With evening light settling and dinner in mind, we headed straight for home ... which, on the above map, and at the time, was approximated by the "Marion" you see due south of Adelaide. (We've moved since then.)  And "it's a wrap!" That was it for another road trip. Now, where to next?!

Tuesday, January 28, 2014

The Coorong at last ... and the sun shone

The Coorong -- this is where we're headed, from Kingston S.E., and to get there...
... we would drive a looong stretch of the Princess Highway bordered on the inland side by salt flats... the bustling landmark of Salt Creek. It doesn't even show on Google's regional map!
Meals, drinks, bait and tackle -- ah! Bathrooms! And --
The obligatory (educational; useful) information board: welcome to the Coorong. Dave checks out the map.
The lady in the shot is a traveler, not Jade -- Jade was taking the photos.
Opposite the board, t'other side of the road is Salt Creek itself. If only Bool Lagoon had been this wet!
A flock of black swans were feeding, under brooding skies --
A lot of enhancement makes this image bright and colorful, which was far from the truth!
Just so you know where you are...
-- and, a little history before we head off in search of ice cream! 
In the years since this photo was taken, the masked plover population has dwindled to just a couple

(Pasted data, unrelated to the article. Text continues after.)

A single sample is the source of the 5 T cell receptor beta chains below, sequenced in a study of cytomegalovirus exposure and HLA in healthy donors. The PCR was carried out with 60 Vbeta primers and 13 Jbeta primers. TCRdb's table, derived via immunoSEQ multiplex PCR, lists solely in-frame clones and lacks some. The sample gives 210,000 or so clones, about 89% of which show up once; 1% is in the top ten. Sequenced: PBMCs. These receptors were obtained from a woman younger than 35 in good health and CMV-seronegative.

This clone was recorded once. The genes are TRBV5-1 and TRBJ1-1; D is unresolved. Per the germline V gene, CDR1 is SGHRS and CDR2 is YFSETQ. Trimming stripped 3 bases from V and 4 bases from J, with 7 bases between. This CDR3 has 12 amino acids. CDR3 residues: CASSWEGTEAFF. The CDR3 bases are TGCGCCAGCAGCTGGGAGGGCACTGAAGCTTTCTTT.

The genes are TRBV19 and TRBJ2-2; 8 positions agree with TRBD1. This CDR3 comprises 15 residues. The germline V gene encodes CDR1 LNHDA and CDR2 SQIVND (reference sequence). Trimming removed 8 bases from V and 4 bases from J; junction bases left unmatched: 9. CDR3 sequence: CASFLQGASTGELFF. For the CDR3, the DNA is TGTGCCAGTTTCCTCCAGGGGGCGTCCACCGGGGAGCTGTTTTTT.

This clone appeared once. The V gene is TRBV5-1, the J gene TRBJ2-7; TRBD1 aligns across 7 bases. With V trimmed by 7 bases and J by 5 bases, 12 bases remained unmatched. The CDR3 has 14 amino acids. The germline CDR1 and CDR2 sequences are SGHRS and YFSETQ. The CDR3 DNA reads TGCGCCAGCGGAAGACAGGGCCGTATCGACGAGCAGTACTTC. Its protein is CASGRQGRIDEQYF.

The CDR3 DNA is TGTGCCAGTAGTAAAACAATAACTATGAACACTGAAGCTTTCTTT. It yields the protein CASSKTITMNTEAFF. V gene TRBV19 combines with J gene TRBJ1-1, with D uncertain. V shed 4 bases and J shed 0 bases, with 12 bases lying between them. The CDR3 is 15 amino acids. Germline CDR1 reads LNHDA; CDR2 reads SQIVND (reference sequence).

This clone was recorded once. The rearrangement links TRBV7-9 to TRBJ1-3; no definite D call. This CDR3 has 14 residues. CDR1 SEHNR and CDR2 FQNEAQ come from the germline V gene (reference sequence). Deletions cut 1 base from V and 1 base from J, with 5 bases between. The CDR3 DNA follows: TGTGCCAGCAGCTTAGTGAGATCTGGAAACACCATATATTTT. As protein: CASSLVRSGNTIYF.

of dozen pairs of birds. In a few years more, they won't be seen at all in the South East, which is sad.
On the road from Salt Creek you'll see numerous signs like this. Follow the Loop Road --
-- and find your way to the shore. This is the Coorong ... that's Younghusband Peninsula across the water.
The sun shone again, just at the right moment for us to get good pictures. What looks like snow on the low hills
of Younghusband Peninsula is pristine white sand...
The Coorong at low tide, with a fair sailing breeze cranking up.
Back on the Princess Highway, through miles of saltbush, looking for the next Loop Road sign...
-- and the next discovery of a very different world...

The loudest sound was the wind in the low shrubs, and gulls on the tidal zone. Lovely.
The mid-water islands of the Coorong are protected as pelican nesting sites.